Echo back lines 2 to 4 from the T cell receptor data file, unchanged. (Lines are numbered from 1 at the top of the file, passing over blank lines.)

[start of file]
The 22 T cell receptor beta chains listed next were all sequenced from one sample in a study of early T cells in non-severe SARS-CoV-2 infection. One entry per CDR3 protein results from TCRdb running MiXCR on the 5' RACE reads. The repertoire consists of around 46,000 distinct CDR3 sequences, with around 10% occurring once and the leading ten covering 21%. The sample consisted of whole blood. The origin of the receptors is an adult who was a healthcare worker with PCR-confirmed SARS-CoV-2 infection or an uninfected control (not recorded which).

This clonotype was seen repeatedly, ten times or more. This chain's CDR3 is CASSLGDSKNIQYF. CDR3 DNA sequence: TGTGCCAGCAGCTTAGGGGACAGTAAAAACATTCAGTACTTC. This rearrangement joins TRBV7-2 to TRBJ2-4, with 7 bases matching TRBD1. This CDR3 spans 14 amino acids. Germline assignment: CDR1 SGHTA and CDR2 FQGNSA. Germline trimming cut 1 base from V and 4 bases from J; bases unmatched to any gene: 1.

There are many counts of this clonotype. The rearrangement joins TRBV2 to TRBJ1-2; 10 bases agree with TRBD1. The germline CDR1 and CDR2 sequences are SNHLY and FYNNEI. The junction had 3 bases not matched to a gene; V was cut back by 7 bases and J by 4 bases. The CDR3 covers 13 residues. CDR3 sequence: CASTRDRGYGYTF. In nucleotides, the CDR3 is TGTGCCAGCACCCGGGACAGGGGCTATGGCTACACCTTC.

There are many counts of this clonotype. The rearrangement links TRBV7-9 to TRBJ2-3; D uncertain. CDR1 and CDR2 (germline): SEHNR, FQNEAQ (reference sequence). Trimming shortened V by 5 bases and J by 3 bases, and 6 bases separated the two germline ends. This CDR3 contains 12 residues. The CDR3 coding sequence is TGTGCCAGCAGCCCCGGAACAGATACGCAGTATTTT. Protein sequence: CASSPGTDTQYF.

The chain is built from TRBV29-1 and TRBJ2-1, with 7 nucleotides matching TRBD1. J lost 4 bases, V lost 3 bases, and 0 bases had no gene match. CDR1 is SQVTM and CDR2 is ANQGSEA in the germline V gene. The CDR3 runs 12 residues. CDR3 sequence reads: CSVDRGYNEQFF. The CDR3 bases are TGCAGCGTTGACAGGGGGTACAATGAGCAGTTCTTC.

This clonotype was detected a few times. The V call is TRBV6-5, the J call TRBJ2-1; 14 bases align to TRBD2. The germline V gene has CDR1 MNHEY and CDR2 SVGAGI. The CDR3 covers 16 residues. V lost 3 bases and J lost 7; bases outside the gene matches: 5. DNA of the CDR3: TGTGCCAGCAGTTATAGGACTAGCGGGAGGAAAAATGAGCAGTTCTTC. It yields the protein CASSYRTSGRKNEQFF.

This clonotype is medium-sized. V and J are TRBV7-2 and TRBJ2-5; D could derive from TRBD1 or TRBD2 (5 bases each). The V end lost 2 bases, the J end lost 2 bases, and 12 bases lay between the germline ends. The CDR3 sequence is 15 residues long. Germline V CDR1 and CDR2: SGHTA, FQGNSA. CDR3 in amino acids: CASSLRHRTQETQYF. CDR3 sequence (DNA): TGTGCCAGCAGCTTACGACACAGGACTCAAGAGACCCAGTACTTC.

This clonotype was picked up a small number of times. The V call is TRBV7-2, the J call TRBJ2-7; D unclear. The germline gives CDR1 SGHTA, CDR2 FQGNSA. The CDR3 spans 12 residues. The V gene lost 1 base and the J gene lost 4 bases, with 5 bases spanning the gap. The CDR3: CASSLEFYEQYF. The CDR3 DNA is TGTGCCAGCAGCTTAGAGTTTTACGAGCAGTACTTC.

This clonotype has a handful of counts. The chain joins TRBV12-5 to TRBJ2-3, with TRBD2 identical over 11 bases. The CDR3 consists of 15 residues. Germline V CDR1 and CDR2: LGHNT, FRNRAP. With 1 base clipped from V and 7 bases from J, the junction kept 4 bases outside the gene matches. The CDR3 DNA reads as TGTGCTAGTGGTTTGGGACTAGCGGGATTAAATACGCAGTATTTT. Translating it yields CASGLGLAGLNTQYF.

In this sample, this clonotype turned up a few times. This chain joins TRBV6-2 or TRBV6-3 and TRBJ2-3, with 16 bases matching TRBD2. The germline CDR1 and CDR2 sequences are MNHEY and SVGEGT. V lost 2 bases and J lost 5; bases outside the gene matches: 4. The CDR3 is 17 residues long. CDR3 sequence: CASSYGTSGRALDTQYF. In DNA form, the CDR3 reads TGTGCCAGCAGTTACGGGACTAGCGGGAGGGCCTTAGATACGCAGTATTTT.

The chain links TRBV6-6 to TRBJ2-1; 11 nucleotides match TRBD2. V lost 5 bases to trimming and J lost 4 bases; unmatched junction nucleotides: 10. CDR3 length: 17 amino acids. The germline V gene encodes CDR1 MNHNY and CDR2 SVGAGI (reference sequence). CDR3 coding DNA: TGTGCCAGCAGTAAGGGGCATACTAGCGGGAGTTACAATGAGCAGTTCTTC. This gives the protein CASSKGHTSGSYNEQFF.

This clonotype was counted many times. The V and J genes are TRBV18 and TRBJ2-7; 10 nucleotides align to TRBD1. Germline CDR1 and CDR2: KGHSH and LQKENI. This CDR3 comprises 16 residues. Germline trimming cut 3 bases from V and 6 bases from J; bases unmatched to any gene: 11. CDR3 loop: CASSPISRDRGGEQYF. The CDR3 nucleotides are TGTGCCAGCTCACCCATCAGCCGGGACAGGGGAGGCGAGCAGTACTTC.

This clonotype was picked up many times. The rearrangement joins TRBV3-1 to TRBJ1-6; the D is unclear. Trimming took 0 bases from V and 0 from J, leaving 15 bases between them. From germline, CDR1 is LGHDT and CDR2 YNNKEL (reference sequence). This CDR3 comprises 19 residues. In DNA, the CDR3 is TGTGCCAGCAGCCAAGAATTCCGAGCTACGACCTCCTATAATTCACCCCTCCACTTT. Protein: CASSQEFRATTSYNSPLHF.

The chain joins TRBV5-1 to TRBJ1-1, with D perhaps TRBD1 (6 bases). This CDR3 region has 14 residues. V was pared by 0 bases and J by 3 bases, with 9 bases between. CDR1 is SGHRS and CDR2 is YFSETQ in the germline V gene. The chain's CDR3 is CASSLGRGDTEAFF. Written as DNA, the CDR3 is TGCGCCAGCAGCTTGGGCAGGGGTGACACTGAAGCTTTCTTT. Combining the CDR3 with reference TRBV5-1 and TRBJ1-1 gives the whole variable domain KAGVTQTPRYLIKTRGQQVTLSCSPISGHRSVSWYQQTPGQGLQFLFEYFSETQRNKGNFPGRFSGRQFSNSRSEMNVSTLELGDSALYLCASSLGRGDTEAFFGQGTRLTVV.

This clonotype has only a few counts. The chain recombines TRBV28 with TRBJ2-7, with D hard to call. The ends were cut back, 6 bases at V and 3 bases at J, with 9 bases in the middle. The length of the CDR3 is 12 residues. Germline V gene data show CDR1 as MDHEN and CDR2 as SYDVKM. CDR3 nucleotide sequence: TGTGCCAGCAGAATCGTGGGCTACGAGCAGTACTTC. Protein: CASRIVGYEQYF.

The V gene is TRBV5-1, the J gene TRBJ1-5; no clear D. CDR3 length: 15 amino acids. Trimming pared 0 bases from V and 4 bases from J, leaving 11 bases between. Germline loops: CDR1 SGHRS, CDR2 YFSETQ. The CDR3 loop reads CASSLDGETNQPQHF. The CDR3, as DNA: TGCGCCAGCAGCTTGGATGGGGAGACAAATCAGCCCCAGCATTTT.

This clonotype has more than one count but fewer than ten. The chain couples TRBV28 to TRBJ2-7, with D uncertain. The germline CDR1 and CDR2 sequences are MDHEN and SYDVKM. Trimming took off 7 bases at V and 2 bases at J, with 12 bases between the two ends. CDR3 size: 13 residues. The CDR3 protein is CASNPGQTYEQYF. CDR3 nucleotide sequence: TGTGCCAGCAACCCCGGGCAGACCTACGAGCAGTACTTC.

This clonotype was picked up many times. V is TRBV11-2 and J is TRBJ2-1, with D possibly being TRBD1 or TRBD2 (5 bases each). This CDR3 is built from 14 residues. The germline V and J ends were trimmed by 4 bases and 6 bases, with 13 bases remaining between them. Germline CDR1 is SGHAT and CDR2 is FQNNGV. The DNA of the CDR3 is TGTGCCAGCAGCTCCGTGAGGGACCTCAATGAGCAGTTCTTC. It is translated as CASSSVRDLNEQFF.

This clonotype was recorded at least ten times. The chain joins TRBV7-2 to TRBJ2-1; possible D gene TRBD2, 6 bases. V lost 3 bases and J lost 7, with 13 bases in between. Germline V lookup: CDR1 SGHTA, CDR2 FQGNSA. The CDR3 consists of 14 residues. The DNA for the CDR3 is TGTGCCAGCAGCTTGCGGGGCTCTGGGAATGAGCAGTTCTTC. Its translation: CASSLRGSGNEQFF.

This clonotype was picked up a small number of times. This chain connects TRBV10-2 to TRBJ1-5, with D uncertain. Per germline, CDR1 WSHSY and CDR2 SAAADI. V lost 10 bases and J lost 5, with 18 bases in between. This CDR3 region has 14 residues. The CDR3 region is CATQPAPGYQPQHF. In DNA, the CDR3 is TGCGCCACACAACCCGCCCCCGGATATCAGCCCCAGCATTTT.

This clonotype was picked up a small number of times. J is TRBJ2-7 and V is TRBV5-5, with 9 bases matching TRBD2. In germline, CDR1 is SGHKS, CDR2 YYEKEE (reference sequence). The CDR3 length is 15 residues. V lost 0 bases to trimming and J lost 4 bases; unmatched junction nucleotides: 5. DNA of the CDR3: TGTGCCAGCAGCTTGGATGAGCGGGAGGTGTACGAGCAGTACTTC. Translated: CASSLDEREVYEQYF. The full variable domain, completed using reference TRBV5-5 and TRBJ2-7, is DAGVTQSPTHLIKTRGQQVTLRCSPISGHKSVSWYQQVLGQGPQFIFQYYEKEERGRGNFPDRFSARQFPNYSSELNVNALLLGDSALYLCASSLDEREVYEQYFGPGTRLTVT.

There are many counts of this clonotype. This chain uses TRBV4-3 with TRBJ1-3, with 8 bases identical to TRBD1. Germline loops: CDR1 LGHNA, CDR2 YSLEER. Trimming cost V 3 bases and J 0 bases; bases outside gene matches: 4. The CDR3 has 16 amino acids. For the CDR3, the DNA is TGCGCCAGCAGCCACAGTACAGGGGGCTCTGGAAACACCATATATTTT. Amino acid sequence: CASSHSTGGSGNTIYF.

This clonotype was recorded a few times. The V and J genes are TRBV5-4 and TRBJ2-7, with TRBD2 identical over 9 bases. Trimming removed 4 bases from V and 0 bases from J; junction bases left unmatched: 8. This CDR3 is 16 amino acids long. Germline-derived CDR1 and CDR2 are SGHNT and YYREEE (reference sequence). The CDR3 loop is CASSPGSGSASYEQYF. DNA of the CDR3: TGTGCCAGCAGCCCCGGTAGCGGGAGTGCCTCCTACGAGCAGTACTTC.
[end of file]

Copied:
This clonotype was seen repeatedly, ten times or more. This chain's CDR3 is CASSLGDSKNIQYF. CDR3 DNA sequence: TGTGCCAGCAGCTTAGGGGACAGTAAAAACATTCAGTACTTC. This rearrangement joins TRBV7-2 to TRBJ2-4, with 7 bases matching TRBD1. This CDR3 spans 14 amino acids. Germline assignment: CDR1 SGHTA and CDR2 FQGNSA. Germline trimming cut 1 base from V and 4 bases from J; bases unmatched to any gene: 1.

There are many counts of this clonotype. The rearrangement joins TRBV2 to TRBJ1-2; 10 bases agree with TRBD1. The germline CDR1 and CDR2 sequences are SNHLY and FYNNEI. The junction had 3 bases not matched to a gene; V was cut back by 7 bases and J by 4 bases. The CDR3 covers 13 residues. CDR3 sequence: CASTRDRGYGYTF. In nucleotides, the CDR3 is TGTGCCAGCACCCGGGACAGGGGCTATGGCTACACCTTC.

There are many counts of this clonotype. The rearrangement links TRBV7-9 to TRBJ2-3; D uncertain. CDR1 and CDR2 (germline): SEHNR, FQNEAQ (reference sequence). Trimming shortened V by 5 bases and J by 3 bases, and 6 bases separated the two germline ends. This CDR3 contains 12 residues. The CDR3 coding sequence is TGTGCCAGCAGCCCCGGAACAGATACGCAGTATTTT. Protein sequence: CASSPGTDTQYF.